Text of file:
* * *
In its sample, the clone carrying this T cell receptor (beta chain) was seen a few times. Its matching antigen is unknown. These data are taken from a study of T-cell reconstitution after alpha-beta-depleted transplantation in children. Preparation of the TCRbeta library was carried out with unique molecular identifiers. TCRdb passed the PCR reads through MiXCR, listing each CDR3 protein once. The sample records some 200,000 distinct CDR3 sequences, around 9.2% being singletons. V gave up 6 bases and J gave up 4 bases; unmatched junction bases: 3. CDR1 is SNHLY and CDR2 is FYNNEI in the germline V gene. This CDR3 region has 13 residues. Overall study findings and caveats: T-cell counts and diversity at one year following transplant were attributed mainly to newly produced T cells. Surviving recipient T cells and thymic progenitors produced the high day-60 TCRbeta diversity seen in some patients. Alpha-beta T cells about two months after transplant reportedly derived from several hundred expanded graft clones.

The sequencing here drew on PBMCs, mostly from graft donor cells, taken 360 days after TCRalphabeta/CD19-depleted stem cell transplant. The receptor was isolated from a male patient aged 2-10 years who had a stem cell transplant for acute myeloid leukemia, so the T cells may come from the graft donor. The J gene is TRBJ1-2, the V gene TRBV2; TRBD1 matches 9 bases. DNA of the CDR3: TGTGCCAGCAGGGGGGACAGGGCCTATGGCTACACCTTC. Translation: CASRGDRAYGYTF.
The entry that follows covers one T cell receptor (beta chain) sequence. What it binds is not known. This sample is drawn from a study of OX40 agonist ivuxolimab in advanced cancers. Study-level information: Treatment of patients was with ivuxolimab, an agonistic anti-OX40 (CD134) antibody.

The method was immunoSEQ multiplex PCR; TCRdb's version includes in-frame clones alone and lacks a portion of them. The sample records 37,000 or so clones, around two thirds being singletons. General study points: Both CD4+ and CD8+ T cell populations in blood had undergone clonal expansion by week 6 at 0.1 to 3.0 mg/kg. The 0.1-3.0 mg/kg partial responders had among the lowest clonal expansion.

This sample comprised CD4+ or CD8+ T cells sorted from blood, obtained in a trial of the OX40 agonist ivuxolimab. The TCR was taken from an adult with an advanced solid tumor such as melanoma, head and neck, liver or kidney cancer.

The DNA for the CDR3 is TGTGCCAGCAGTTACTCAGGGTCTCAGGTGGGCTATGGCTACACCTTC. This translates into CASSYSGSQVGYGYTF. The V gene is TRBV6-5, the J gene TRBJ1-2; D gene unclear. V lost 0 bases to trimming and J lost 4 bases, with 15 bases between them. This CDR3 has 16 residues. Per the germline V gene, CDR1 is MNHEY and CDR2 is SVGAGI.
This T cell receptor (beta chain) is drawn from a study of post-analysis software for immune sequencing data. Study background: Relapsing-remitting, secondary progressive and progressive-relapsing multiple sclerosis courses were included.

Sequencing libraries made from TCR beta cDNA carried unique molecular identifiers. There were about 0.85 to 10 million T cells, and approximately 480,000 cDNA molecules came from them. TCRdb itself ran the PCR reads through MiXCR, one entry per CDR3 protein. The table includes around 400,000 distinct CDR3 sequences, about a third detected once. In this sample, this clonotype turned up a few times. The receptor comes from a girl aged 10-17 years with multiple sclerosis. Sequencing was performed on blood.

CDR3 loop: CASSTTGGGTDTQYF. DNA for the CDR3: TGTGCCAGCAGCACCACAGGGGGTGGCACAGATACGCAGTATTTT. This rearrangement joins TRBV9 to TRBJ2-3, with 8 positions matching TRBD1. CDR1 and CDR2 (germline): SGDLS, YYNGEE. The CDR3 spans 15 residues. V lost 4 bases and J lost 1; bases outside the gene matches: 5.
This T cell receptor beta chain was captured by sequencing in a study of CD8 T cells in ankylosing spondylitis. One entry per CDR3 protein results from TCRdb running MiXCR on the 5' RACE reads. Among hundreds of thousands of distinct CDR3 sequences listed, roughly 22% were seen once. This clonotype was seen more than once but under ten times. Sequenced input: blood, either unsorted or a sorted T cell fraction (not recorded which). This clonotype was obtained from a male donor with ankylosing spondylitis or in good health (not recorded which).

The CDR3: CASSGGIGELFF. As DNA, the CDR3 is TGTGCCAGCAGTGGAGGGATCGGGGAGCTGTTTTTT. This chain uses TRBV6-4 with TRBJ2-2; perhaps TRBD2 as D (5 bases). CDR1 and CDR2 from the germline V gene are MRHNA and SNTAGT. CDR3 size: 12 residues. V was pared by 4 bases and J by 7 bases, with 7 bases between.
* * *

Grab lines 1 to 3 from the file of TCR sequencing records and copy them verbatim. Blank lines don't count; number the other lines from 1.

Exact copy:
In its sample, the clone carrying this T cell receptor (beta chain) was seen a few times. Its matching antigen is unknown. These data are taken from a study of T-cell reconstitution after alpha-beta-depleted transplantation in children. Preparation of the TCRbeta library was carried out with unique molecular identifiers. TCRdb passed the PCR reads through MiXCR, listing each CDR3 protein once. The sample records some 200,000 distinct CDR3 sequences, around 9.2% being singletons. V gave up 6 bases and J gave up 4 bases; unmatched junction bases: 3. CDR1 is SNHLY and CDR2 is FYNNEI in the germline V gene. This CDR3 region has 13 residues. Overall study findings and caveats: T-cell counts and diversity at one year following transplant were attributed mainly to newly produced T cells. Surviving recipient T cells and thymic progenitors produced the high day-60 TCRbeta diversity seen in some patients. Alpha-beta T cells about two months after transplant reportedly derived from several hundred expanded graft clones.

The sequencing here drew on PBMCs, mostly from graft donor cells, taken 360 days after TCRalphabeta/CD19-depleted stem cell transplant. The receptor was isolated from a male patient aged 2-10 years who had a stem cell transplant for acute myeloid leukemia, so the T cells may come from the graft donor. The J gene is TRBJ1-2, the V gene TRBV2; TRBD1 matches 9 bases. DNA of the CDR3: TGTGCCAGCAGGGGGGACAGGGCCTATGGCTACACCTTC. Translation: CASRGDRAYGYTF.
The entry that follows covers one T cell receptor (beta chain) sequence. What it binds is not known. This sample is drawn from a study of OX40 agonist ivuxolimab in advanced cancers. Study-level information: Treatment of patients was with ivuxolimab, an agonistic anti-OX40 (CD134) antibody.